Frozen ice 'seals' off access to sea in Canada, trapping 40 of them
Canadian Atlantic village seeks help with seal invasion
A Canadian Atlantic coast town asked for help from the federal fisheries department on Wednesday to help get rid of some 40 stranded seals wreaking havoc, and blocking roads and doors to homes and businesses.
The animals became stuck in the town of Roddickton-Bide Arm, Newfoundland after nearby waters suddenly froze over nearly a week ago, preventing their return to the ocean.
Because it is illegal to interfere with marine mammals under Canadian law it has led to some awkward face offs with the unyielding seals. They also bite.
Two have been accidentally struck by cars at night, and several townsfolk have expressed concerns to local media that the chubby, big-eyed beasts may soon starve without access to food.
"We're seeing them more lethargic, they're not moving as fast," Roddickton-Bide Arm mayor Sheila Fitzgerald told The Northern Pen newspaper. "It's really disheartening for people to watch these animals suffer."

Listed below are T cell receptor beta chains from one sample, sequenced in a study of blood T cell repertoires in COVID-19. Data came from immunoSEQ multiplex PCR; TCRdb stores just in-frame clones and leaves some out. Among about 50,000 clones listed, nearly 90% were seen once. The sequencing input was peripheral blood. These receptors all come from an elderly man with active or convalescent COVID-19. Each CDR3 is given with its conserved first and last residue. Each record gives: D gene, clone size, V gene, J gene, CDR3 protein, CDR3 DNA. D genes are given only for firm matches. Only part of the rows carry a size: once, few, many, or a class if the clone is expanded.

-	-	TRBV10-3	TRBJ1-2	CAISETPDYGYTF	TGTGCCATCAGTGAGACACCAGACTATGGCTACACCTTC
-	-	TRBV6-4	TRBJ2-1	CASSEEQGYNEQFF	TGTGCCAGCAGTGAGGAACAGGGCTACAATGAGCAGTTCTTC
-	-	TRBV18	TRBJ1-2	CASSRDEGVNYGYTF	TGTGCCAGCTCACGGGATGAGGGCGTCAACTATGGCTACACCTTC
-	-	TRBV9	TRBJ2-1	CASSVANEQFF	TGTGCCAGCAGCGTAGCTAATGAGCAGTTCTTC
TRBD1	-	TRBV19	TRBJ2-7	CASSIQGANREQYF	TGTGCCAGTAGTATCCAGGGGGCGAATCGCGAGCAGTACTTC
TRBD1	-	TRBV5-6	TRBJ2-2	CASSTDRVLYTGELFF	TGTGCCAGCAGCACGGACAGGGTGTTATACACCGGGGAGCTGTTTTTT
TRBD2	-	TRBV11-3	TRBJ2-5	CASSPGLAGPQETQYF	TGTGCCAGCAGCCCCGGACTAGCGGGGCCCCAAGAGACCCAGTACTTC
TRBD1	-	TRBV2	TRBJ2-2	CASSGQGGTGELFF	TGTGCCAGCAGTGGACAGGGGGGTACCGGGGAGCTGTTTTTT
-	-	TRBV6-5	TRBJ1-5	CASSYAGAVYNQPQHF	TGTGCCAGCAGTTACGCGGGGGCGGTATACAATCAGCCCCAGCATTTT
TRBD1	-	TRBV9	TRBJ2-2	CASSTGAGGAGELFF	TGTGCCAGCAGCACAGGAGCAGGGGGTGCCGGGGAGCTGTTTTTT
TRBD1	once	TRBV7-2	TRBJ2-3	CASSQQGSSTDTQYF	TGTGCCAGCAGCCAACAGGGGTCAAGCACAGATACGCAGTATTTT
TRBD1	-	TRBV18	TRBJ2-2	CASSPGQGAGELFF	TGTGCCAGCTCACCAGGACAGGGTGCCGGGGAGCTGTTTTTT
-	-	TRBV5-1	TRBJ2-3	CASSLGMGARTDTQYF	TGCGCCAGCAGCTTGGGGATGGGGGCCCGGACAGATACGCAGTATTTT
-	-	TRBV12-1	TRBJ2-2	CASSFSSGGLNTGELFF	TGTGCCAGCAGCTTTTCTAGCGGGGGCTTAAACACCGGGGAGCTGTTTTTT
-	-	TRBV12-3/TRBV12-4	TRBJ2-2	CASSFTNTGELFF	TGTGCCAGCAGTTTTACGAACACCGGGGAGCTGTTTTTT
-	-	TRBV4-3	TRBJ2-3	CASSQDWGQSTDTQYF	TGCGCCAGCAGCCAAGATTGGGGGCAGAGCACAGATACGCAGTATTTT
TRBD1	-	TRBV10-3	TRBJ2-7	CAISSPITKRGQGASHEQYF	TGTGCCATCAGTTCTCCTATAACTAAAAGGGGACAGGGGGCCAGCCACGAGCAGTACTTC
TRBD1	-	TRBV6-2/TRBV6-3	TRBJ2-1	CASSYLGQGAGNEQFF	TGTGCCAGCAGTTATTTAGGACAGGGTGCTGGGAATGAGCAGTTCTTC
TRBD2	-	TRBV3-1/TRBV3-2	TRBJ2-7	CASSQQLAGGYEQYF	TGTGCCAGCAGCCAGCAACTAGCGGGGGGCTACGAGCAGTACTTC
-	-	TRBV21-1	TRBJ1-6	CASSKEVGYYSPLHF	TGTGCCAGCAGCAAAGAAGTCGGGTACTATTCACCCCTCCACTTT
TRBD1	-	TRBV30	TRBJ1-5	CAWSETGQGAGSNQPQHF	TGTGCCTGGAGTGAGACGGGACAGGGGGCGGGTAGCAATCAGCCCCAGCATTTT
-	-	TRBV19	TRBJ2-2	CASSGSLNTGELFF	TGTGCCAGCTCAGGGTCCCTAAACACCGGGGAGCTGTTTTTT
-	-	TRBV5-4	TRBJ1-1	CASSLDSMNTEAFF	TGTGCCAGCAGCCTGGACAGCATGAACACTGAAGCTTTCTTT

The Roddickton-Bide Arm town council raised the issue at a regular municipal meeting Tuesday night, and resolved to ask the Department of Fisheries and Ocean to intervene.
"They've been saying let nature take its course, but it's been almost a week," Fitzgerald said. "If they could find their way out, they would have found their way already."
The town on the northern tip of the Canadian island province, on a major seal migration route, is used to seeing seals. They typically travel south from the Canadian Arctic and the shores of Greenland to spend winters off the coast of Newfoundland.
According to marine biologists cited by Canadian media, the seals likely became disoriented after a rapid freezing of the nearby bay, and moved inland instead of toward open waters.